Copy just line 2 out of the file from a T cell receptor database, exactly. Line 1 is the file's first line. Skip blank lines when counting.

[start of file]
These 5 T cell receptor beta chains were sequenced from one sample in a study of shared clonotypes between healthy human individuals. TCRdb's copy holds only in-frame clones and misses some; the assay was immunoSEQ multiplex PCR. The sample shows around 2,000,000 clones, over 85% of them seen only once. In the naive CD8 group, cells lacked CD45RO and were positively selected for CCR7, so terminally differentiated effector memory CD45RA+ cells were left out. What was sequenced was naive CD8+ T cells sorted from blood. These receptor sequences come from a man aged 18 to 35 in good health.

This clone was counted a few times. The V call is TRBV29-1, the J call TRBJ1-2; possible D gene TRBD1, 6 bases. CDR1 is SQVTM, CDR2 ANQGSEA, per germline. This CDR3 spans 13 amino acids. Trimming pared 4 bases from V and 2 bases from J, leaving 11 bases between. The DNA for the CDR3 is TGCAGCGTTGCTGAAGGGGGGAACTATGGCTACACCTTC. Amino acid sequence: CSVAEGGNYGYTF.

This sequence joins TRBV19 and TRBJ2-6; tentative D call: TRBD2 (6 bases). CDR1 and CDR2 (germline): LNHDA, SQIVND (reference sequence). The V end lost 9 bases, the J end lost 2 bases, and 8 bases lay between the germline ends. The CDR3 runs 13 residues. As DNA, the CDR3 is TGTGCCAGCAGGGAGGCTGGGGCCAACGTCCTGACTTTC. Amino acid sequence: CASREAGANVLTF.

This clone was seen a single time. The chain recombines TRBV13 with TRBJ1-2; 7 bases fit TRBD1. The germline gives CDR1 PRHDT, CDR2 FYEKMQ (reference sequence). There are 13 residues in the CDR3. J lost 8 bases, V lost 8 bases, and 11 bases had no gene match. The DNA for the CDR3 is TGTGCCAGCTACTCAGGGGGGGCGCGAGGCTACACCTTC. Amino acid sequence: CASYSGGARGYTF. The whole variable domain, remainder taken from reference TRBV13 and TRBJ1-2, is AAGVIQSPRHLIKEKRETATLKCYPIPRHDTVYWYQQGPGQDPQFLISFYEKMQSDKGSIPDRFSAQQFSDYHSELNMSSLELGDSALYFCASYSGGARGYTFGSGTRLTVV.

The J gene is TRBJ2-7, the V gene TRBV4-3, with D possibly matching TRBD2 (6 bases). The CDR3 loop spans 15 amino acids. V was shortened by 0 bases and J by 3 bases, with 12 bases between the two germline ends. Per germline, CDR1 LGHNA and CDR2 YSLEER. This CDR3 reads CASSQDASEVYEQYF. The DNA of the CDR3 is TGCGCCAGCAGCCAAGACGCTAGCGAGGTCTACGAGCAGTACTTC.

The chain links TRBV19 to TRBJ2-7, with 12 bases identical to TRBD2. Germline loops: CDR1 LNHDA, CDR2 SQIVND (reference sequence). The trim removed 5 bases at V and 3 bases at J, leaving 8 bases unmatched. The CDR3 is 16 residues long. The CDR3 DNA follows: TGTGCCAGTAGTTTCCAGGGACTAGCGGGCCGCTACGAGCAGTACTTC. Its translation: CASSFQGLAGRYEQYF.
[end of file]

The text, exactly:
This clone was counted a few times. The V call is TRBV29-1, the J call TRBJ1-2; possible D gene TRBD1, 6 bases. CDR1 is SQVTM, CDR2 ANQGSEA, per germline. This CDR3 spans 13 amino acids. Trimming pared 4 bases from V and 2 bases from J, leaving 11 bases between. The DNA for the CDR3 is TGCAGCGTTGCTGAAGGGGGGAACTATGGCTACACCTTC. Amino acid sequence: CSVAEGGNYGYTF.